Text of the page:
Cases of regional ventricular hypokinesis/ akinesia, due to remote myocardial infarction without clot (44.64%) and with clot (1.78%) formed a substantial proportion of post myocardial infarction (MI) delayed strokes. Current guidelines advocate warfarin for secondary prevention of stroke due to reduced ejection fraction < 35%, but there are no clear guidelines for primary prevention of stroke in such individuals.


Non-valvular atrial fibrillation (NVAF) was the second highest source of cardioembolic strokes in our study with the mean age of 61 years. In Western literature, the median age of AF patients is about 75 years [22]. In an Indian study, 83.63% of patients were>55years, with the majority being in the 56-65 years age [23]. This is consistent with Asian data, where the mean age of AF patients was 67.0 years±10.2 years [24].


Post procedural stroke emerged to be a frequent cardiac source of embolism out of which coronary artery bypass grafting constituted 57.14%. According to the Society of Thoracic Surgeons, Adult Cardiac Surgery Database (STS ACSD), the incidence of stroke after CABG is 1.3%, with a decrease from 1.6% to 1.2% between 2000 and 2009 [25]. The most important risk factors for stroke are age, dialysis dependency, severe chronic lung disease, emergency surgery, and atherosclerotic burden in the coronary artery and other vascular beds [26, 27]. Ischemic stroke (within 36 hours) has been reported to occur at a rate of 0.1 to 0.6 percent in patients undergoing diagnostic cardiac catheterization [28]. Meticulous attention to technical factors such as wire and catheter exchanges, high osmolar contrast agents into the carotid or vertebral arteries is necessary to minimize the to minimise the risk of complications. For patients undergoing percutaneous coronary intervention, there is some evidence that radial artery catheterization is associated with a lower risk of stroke compared with femoral artery catheterization.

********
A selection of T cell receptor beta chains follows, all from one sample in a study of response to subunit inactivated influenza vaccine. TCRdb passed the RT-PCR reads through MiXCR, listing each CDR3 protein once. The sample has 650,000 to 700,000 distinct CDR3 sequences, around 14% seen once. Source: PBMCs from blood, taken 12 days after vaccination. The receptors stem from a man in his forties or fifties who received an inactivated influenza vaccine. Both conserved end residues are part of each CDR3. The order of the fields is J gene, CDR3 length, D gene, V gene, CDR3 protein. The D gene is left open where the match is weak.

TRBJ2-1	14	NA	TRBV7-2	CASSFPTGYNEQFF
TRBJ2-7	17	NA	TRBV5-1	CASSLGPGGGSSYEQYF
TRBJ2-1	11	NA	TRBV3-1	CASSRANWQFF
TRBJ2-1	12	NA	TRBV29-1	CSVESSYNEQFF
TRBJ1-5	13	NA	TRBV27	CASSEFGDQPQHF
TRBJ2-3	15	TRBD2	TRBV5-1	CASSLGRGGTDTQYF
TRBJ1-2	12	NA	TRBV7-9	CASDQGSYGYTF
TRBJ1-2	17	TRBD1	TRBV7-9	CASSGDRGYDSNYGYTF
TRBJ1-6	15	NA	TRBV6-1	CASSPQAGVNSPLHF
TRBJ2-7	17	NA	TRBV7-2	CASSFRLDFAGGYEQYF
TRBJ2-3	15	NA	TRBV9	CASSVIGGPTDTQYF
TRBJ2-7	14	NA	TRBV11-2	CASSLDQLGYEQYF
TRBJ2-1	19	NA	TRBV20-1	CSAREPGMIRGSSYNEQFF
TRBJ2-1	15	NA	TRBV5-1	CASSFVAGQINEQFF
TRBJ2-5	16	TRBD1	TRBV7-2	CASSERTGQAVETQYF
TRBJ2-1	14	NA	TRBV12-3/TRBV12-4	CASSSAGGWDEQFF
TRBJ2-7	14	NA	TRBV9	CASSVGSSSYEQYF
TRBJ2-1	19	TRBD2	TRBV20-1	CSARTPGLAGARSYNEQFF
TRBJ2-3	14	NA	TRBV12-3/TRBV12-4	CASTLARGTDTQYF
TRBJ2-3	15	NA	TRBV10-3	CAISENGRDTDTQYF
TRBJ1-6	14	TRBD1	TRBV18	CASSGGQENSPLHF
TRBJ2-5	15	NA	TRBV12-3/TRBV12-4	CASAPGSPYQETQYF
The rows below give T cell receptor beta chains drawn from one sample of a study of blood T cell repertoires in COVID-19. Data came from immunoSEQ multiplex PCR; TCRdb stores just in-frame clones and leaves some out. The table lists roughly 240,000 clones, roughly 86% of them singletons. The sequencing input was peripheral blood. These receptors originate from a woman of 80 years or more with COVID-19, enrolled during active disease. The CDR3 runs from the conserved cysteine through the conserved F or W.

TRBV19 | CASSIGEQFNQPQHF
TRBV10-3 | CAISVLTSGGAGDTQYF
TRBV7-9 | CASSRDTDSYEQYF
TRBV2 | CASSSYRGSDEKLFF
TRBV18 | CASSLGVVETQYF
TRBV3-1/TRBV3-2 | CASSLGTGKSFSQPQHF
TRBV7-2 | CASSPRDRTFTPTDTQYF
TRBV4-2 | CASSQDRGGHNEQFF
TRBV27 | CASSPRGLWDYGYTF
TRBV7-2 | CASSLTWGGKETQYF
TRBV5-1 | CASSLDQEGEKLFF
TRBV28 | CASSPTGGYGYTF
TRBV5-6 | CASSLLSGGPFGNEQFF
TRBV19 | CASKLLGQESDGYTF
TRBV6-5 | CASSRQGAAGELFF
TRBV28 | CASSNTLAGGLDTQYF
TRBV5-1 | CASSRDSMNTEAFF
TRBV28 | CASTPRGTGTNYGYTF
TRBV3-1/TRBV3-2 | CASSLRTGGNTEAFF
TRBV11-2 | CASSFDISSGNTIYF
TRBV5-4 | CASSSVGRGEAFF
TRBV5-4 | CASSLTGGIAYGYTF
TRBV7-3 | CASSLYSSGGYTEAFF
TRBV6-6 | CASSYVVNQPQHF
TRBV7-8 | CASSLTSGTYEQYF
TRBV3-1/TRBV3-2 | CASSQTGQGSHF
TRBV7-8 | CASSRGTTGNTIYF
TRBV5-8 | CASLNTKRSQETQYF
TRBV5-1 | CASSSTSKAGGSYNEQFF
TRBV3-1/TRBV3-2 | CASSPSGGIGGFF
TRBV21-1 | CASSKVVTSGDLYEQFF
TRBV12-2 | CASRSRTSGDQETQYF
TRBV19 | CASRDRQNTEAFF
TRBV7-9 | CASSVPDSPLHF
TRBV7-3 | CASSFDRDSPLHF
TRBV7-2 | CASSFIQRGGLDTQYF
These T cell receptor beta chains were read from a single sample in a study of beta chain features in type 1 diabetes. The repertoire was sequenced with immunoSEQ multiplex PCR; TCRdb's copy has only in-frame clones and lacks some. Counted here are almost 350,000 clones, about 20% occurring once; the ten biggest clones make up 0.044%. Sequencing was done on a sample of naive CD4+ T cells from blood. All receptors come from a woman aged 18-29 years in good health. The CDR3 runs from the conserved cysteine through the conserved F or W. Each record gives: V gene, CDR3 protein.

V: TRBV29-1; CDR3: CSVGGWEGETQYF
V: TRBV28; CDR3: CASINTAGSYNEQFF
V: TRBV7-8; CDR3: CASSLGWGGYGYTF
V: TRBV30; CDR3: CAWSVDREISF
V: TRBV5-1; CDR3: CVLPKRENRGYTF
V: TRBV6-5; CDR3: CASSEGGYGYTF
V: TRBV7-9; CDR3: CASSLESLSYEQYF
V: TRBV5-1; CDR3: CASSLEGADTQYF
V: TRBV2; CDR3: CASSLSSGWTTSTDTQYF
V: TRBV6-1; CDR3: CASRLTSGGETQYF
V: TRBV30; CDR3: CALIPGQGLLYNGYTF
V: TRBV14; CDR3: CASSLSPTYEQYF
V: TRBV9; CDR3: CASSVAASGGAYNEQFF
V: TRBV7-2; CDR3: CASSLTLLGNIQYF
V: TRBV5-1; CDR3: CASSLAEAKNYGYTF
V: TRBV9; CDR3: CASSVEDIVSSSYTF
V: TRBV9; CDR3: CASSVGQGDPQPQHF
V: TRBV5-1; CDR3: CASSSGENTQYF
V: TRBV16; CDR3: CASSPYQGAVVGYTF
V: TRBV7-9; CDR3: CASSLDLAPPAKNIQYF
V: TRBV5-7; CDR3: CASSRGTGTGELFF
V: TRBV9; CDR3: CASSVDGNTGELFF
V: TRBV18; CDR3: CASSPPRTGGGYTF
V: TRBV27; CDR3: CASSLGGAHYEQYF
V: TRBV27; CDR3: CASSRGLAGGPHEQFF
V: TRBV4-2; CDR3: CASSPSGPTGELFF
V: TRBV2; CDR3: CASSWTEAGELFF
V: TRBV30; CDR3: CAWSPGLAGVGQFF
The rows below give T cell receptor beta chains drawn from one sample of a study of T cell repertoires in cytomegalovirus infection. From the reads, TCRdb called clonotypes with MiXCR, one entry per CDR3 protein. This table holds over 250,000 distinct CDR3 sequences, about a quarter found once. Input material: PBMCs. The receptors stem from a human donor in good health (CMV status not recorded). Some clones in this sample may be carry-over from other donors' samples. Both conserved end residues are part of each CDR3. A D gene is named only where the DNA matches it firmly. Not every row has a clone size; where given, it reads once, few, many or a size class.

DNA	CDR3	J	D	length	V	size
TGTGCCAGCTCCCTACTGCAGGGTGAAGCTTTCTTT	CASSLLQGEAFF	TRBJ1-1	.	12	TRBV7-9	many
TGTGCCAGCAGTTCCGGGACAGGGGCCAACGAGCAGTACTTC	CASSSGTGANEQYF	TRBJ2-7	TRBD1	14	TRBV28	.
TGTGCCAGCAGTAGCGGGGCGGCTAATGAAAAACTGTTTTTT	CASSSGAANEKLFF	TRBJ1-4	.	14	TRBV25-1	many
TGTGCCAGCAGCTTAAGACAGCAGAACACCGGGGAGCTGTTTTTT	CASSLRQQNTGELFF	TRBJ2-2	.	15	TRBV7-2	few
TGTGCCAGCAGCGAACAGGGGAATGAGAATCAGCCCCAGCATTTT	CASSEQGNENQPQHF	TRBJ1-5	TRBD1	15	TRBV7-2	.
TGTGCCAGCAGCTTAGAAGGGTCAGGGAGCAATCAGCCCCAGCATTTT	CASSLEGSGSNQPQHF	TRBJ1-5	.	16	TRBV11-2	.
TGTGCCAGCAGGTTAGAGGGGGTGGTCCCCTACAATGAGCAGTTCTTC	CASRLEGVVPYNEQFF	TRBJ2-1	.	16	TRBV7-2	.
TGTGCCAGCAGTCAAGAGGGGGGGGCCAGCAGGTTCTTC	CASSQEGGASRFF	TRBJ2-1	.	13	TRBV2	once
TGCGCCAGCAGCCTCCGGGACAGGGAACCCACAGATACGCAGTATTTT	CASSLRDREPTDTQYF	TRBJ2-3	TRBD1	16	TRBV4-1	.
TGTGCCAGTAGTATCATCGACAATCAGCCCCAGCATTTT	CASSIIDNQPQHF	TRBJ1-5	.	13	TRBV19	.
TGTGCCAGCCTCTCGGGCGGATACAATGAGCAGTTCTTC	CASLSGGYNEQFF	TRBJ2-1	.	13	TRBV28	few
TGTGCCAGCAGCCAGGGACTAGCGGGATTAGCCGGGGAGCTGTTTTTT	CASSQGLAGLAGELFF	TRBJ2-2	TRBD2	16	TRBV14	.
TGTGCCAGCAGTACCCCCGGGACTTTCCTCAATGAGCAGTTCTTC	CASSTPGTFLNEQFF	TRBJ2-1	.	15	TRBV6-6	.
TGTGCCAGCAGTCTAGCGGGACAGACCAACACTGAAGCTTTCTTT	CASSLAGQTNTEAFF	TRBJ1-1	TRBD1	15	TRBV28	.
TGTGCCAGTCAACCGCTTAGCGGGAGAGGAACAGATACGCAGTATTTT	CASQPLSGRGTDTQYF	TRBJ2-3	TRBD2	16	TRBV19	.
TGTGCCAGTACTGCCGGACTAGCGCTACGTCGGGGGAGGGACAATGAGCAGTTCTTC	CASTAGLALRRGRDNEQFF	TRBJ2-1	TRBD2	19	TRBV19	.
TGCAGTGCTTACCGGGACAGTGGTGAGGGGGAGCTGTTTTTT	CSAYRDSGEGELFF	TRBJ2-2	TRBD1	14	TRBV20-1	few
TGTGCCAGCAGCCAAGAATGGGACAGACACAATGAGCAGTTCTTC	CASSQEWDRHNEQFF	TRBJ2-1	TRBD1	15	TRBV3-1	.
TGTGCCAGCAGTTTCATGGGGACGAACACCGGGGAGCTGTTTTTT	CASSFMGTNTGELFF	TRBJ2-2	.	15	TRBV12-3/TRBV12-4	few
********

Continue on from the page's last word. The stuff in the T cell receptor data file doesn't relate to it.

Among all the cardioembolic strokes, 12.82% could be attributed to left atrial cardiomyopathy (LAC). The criteria for left atrial enlargement was taken in compliance with the American Society of Echocardiography [8]. Meanwhile, atrial cardiomyopathy was proposed as a term to describe patients with abnormal atrial substrate and function, including atrial fibrosis, atrial mechanical dysfunction, atrial electrical dysfunction, and hypercoagulable state, which can be present even without atrial fibrillation (AF). This may explain why thromboembolism can be observed even in the absence of AF.